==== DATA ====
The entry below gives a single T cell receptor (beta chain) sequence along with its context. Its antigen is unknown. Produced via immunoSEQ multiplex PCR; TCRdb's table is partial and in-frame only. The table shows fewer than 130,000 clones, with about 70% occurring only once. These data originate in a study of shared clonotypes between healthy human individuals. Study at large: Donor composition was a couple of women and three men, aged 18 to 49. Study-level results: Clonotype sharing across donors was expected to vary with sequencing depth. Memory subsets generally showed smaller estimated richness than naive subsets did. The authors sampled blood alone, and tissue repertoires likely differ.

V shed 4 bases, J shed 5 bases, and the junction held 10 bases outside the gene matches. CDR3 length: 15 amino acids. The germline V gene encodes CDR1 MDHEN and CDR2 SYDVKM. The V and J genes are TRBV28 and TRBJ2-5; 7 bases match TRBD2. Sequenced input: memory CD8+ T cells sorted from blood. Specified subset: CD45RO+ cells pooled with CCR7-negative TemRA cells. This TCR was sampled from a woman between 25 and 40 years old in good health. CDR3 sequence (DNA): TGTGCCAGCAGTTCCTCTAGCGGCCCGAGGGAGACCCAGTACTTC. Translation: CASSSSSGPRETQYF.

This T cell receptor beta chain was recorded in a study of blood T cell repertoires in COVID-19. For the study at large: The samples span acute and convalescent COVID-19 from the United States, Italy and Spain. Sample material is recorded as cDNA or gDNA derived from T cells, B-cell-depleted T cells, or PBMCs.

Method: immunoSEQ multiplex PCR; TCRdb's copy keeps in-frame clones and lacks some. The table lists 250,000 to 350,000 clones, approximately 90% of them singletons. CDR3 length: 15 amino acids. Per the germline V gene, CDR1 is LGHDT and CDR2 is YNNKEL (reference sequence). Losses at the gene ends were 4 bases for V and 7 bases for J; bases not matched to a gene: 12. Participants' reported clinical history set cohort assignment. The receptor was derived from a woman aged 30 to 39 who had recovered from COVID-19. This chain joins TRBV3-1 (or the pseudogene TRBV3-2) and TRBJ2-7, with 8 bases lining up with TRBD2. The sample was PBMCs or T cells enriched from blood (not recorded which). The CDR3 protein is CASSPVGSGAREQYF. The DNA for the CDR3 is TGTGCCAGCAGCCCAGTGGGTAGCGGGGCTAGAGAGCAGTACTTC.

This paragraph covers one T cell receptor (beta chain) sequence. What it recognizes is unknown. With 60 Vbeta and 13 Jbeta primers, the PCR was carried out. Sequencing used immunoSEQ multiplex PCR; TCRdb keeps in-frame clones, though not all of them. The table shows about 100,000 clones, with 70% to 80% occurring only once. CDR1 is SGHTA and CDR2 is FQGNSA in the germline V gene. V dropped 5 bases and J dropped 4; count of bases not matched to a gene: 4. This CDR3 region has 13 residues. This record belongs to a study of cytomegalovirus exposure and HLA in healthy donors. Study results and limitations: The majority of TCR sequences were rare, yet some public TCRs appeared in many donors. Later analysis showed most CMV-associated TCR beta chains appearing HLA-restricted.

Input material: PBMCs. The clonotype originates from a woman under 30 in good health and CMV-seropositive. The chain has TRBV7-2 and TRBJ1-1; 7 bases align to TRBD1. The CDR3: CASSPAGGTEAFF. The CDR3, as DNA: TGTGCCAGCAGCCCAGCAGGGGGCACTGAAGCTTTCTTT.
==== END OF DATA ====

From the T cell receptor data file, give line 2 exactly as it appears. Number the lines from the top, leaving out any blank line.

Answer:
V shed 4 bases, J shed 5 bases, and the junction held 10 bases outside the gene matches. CDR3 length: 15 amino acids. The germline V gene encodes CDR1 MDHEN and CDR2 SYDVKM. The V and J genes are TRBV28 and TRBJ2-5; 7 bases match TRBD2. Sequenced input: memory CD8+ T cells sorted from blood. Specified subset: CD45RO+ cells pooled with CCR7-negative TemRA cells. This TCR was sampled from a woman between 25 and 40 years old in good health. CDR3 sequence (DNA): TGTGCCAGCAGTTCCTCTAGCGGCCCGAGGGAGACCCAGTACTTC. Translation: CASSSSSGPRETQYF.